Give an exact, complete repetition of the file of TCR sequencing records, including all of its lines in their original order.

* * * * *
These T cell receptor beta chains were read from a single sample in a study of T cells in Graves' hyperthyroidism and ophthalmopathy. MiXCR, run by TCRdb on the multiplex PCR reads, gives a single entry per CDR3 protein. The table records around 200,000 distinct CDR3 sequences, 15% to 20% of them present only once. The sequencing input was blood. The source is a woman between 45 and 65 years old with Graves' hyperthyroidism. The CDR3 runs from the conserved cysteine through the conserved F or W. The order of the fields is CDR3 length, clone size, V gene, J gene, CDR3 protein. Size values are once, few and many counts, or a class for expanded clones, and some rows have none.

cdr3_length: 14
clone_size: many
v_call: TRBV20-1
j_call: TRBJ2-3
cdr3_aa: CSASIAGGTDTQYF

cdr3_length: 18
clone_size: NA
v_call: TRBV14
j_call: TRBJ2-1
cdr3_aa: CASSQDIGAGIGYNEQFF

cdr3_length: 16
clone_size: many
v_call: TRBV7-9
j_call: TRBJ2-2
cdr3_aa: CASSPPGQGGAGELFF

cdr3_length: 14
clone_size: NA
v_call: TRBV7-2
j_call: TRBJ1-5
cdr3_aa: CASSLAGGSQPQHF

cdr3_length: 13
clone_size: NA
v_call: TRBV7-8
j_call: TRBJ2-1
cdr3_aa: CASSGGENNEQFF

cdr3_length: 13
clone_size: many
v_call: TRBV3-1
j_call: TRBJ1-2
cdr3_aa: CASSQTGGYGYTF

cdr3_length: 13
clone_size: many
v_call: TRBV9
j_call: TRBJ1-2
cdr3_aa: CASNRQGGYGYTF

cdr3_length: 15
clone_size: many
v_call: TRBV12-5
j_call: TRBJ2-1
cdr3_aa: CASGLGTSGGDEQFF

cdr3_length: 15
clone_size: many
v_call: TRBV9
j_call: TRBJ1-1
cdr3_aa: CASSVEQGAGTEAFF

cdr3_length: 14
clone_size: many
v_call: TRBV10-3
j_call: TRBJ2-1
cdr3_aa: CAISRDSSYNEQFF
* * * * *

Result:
These T cell receptor beta chains were read from a single sample in a study of T cells in Graves' hyperthyroidism and ophthalmopathy. MiXCR, run by TCRdb on the multiplex PCR reads, gives a single entry per CDR3 protein. The table records around 200,000 distinct CDR3 sequences, 15% to 20% of them present only once. The sequencing input was blood. The source is a woman between 45 and 65 years old with Graves' hyperthyroidism. The CDR3 runs from the conserved cysteine through the conserved F or W. The order of the fields is CDR3 length, clone size, V gene, J gene, CDR3 protein. Size values are once, few and many counts, or a class for expanded clones, and some rows have none.

cdr3_length: 14
clone_size: many
v_call: TRBV20-1
j_call: TRBJ2-3
cdr3_aa: CSASIAGGTDTQYF

cdr3_length: 18
clone_size: NA
v_call: TRBV14
j_call: TRBJ2-1
cdr3_aa: CASSQDIGAGIGYNEQFF

cdr3_length: 16
clone_size: many
v_call: TRBV7-9
j_call: TRBJ2-2
cdr3_aa: CASSPPGQGGAGELFF

cdr3_length: 14
clone_size: NA
v_call: TRBV7-2
j_call: TRBJ1-5
cdr3_aa: CASSLAGGSQPQHF

cdr3_length: 13
clone_size: NA
v_call: TRBV7-8
j_call: TRBJ2-1
cdr3_aa: CASSGGENNEQFF

cdr3_length: 13
clone_size: many
v_call: TRBV3-1
j_call: TRBJ1-2
cdr3_aa: CASSQTGGYGYTF

cdr3_length: 13
clone_size: many
v_call: TRBV9
j_call: TRBJ1-2
cdr3_aa: CASNRQGGYGYTF

cdr3_length: 15
clone_size: many
v_call: TRBV12-5
j_call: TRBJ2-1
cdr3_aa: CASGLGTSGGDEQFF

cdr3_length: 15
clone_size: many
v_call: TRBV9
j_call: TRBJ1-1
cdr3_aa: CASSVEQGAGTEAFF

cdr3_length: 14
clone_size: many
v_call: TRBV10-3
j_call: TRBJ2-1
cdr3_aa: CAISRDSSYNEQFF